Thursday, July 20, 2017

Are Synchronous DAC receivers reappearing?

Truth be told, of course, synchronous DAC receivers had never gone away.  While some of the earlier ones are discontinued, the DIR 9001 continues, and is often the receiver chosen by DIY'ers, I have noticed.  I'm talking SPDIF/AES only, as you may already know I despise everything else for practical/personal reasons, AND that's a pretty cut and dried case about which I need not comment anyway.

But from barely respectable on up in manufactured gear, asynchronous receivers have/had become the norm.  Few except for cranks were raising the old "puts your jitter into the data" arguments.  Some equipment was giving you a choice--that's fine.  But generally since the asynchronous receivers were showing better measured performance, anyone who cared was using them.  Except for the universe of contrarians.

I'm using one right now with my DVD-5000 dac, which has CS8414 and dual differential 1704's.  CS8414 might not have the best self-jitter, DIR 9001 may be better in that regards.

But anywayz it seems to me that synchronous receivers are required for things like HDCD, aren't they?  You can get away with any sort of interpolation with that, I would think, there's meanings to certain exact sets of bits.

Then, I also think about MQA.  Once again, it seems if you are encoding any extra information into the audio, that isn't the kind of thing which may be interpolated or whatever.

So I noticed in review of the latest and greatest Meridian DAC, which is wonderful for sure, mention is made of a FIFO buffer which gets jitter to below 0.5 Hz.

OK, that sounds like a synchronous receiver with a 1 second buffer, though I could be wrong about the buffer size.

Most of the receiver chips get away with what seem like tiny buffers, then often spec jitter suppression only above 20kHz.  That is surely wrong, it should be at least spec'd down to 1Hz.  With a long enough buffer, the DAC clock can vary slowly yet stay in line with whatever the source does, and therefore only subsonic jitter remains.  I understand that people are quite sensitive in the usually subsonic 3-10 Hz range to FM, aka jitter or wow, so you have got to get below that.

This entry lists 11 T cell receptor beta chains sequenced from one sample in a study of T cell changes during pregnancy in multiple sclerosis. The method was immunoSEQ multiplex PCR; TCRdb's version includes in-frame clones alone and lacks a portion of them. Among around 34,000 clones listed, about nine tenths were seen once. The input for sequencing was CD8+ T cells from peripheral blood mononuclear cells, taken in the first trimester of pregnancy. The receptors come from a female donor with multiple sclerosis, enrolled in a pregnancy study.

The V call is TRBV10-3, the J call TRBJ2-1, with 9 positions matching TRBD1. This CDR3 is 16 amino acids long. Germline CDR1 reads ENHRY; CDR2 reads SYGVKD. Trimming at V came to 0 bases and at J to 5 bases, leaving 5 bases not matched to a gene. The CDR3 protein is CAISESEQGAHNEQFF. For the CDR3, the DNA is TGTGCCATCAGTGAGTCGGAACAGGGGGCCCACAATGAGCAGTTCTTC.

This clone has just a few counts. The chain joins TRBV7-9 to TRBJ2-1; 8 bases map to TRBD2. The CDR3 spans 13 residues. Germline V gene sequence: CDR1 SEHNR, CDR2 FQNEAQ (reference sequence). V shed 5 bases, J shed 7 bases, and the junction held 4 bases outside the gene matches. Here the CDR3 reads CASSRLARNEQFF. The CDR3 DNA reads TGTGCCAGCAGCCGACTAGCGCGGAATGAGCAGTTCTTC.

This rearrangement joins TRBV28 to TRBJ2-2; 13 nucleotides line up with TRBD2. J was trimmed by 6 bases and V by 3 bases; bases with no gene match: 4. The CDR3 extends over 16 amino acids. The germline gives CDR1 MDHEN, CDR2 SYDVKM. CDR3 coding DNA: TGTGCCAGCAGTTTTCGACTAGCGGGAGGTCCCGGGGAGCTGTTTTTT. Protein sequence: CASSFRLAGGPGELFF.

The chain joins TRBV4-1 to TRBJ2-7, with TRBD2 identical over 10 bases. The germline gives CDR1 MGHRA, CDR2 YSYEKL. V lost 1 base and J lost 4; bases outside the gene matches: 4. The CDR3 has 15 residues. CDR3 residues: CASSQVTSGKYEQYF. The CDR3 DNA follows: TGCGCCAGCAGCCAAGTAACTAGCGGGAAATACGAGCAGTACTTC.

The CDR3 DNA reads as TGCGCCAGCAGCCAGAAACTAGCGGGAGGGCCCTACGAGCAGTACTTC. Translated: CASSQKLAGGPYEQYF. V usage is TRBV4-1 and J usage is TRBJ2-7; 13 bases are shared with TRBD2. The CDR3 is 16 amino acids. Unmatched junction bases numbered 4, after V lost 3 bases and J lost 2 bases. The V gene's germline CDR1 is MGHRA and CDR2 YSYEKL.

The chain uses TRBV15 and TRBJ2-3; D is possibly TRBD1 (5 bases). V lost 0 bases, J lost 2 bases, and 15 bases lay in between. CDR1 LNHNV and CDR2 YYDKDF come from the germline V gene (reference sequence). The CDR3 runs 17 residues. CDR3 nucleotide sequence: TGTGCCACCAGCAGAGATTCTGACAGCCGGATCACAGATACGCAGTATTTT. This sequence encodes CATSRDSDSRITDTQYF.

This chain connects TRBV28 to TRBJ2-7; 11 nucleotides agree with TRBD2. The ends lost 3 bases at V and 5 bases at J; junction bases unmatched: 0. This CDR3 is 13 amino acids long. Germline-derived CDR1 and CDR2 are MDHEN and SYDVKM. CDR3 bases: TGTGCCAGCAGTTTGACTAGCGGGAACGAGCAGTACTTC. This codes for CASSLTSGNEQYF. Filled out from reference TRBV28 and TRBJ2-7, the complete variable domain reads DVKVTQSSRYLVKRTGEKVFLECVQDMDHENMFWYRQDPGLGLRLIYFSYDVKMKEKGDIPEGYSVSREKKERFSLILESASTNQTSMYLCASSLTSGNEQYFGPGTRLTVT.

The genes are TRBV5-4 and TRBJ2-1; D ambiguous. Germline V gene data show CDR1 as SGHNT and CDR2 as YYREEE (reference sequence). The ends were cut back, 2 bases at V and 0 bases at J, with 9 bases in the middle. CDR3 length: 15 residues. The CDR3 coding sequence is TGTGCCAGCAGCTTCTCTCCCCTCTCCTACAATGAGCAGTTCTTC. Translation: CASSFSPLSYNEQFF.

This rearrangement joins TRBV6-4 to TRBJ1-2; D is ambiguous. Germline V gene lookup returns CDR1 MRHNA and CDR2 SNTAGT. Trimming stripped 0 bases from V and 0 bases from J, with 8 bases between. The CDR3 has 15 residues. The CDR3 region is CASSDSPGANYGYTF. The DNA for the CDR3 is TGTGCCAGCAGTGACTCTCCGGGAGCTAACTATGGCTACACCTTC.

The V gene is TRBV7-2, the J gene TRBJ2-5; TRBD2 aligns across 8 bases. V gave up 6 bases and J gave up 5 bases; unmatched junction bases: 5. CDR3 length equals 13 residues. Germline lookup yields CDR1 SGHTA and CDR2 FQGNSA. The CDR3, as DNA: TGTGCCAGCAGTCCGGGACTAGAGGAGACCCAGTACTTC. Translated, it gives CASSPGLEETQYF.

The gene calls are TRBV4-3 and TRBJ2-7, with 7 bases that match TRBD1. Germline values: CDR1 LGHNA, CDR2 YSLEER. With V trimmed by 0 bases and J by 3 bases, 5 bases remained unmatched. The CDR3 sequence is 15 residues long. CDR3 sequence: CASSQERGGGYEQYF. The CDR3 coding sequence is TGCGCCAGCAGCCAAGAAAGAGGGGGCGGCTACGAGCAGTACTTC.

Now I really do wonder what is going on inside the Denon DVD-9000 with it's 330 msec latency compared to other DACs.  Is it an anti-jitter mechanism?  How well does that work?

I know there's no question I have to get beyond my very limited so far jitter measurements and do a better investigation of all this, with J test and so on.

BTW, the J-test harmonics appear in most cases to be way way below -110dB, often in the -130dB range.  That's a worst case jitter situation, which maybe occurs for a few seconds in a lifetime of playing.  Mostly, the jitter sidebands must be way below that.  And that's so negligible it's a wonder we even think about it.  (Well, that's a long story of course.  And it also relates to the lack of controlled blind testing.  And people don't want to write off uncontrolled impressions they have had.  And with digital transmission there can only be two things, data and time.  And the data can be checked and shown to be perfect.  So the only thing left is time.  SO time MUST explain all!!!)

This seems way below the importance of more easily measured things, like harmonic (and therefore IM) distortion, which often reaches high in audiophile designs.  Often distortion sidebands reach -60dB or higher, possibly 3,000 times or more larger than the sidebands being caused by jitter even through toslink, etc.

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